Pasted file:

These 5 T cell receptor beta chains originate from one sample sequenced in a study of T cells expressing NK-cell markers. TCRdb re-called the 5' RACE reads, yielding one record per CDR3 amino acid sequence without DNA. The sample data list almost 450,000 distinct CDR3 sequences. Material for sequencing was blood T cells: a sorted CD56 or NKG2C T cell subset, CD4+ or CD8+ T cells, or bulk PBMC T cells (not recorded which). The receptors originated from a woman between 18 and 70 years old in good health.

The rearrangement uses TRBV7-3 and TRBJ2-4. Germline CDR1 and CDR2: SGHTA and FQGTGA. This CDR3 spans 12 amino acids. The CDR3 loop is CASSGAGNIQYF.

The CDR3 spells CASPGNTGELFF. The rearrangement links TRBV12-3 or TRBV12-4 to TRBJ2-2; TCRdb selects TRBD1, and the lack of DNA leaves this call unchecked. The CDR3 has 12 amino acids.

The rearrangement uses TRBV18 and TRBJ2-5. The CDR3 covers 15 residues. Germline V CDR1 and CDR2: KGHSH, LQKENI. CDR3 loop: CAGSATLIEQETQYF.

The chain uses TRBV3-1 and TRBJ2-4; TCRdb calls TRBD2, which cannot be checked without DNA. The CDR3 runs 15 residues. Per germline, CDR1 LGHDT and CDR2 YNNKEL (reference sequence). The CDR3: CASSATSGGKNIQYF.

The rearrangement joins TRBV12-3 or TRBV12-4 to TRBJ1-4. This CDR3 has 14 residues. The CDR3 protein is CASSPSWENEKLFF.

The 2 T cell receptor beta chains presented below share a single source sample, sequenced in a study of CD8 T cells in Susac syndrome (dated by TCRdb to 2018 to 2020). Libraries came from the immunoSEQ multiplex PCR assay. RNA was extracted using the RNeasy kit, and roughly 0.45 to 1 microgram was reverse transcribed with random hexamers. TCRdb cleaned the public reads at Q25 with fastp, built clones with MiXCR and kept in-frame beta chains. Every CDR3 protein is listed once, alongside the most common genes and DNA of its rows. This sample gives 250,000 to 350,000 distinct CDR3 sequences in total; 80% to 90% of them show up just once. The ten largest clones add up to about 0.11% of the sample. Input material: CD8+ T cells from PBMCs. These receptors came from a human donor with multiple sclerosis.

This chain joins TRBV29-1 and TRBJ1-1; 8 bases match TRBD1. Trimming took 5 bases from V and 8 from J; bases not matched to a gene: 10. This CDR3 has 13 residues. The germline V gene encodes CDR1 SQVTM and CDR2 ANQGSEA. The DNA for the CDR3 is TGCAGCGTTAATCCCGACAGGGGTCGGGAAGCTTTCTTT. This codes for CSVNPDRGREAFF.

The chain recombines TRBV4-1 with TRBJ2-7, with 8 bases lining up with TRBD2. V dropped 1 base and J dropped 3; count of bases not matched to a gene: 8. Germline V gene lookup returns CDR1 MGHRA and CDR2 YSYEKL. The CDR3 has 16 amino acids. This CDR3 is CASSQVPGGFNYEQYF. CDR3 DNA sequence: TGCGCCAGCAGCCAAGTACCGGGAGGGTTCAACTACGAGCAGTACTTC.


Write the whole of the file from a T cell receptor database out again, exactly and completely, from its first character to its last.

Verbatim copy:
These 5 T cell receptor beta chains originate from one sample sequenced in a study of T cells expressing NK-cell markers. TCRdb re-called the 5' RACE reads, yielding one record per CDR3 amino acid sequence without DNA. The sample data list almost 450,000 distinct CDR3 sequences. Material for sequencing was blood T cells: a sorted CD56 or NKG2C T cell subset, CD4+ or CD8+ T cells, or bulk PBMC T cells (not recorded which). The receptors originated from a woman between 18 and 70 years old in good health.

The rearrangement uses TRBV7-3 and TRBJ2-4. Germline CDR1 and CDR2: SGHTA and FQGTGA. This CDR3 spans 12 amino acids. The CDR3 loop is CASSGAGNIQYF.

The CDR3 spells CASPGNTGELFF. The rearrangement links TRBV12-3 or TRBV12-4 to TRBJ2-2; TCRdb selects TRBD1, and the lack of DNA leaves this call unchecked. The CDR3 has 12 amino acids.

The rearrangement uses TRBV18 and TRBJ2-5. The CDR3 covers 15 residues. Germline V CDR1 and CDR2: KGHSH, LQKENI. CDR3 loop: CAGSATLIEQETQYF.

The chain uses TRBV3-1 and TRBJ2-4; TCRdb calls TRBD2, which cannot be checked without DNA. The CDR3 runs 15 residues. Per germline, CDR1 LGHDT and CDR2 YNNKEL (reference sequence). The CDR3: CASSATSGGKNIQYF.

The rearrangement joins TRBV12-3 or TRBV12-4 to TRBJ1-4. This CDR3 has 14 residues. The CDR3 protein is CASSPSWENEKLFF.

The 2 T cell receptor beta chains presented below share a single source sample, sequenced in a study of CD8 T cells in Susac syndrome (dated by TCRdb to 2018 to 2020). Libraries came from the immunoSEQ multiplex PCR assay. RNA was extracted using the RNeasy kit, and roughly 0.45 to 1 microgram was reverse transcribed with random hexamers. TCRdb cleaned the public reads at Q25 with fastp, built clones with MiXCR and kept in-frame beta chains. Every CDR3 protein is listed once, alongside the most common genes and DNA of its rows. This sample gives 250,000 to 350,000 distinct CDR3 sequences in total; 80% to 90% of them show up just once. The ten largest clones add up to about 0.11% of the sample. Input material: CD8+ T cells from PBMCs. These receptors came from a human donor with multiple sclerosis.

This chain joins TRBV29-1 and TRBJ1-1; 8 bases match TRBD1. Trimming took 5 bases from V and 8 from J; bases not matched to a gene: 10. This CDR3 has 13 residues. The germline V gene encodes CDR1 SQVTM and CDR2 ANQGSEA. The DNA for the CDR3 is TGCAGCGTTAATCCCGACAGGGGTCGGGAAGCTTTCTTT. This codes for CSVNPDRGREAFF.

The chain recombines TRBV4-1 with TRBJ2-7, with 8 bases lining up with TRBD2. V dropped 1 base and J dropped 3; count of bases not matched to a gene: 8. Germline V gene lookup returns CDR1 MGHRA and CDR2 YSYEKL. The CDR3 has 16 amino acids. This CDR3 is CASSQVPGGFNYEQYF. CDR3 DNA sequence: TGCGCCAGCAGCCAAGTACCGGGAGGGTTCAACTACGAGCAGTACTTC.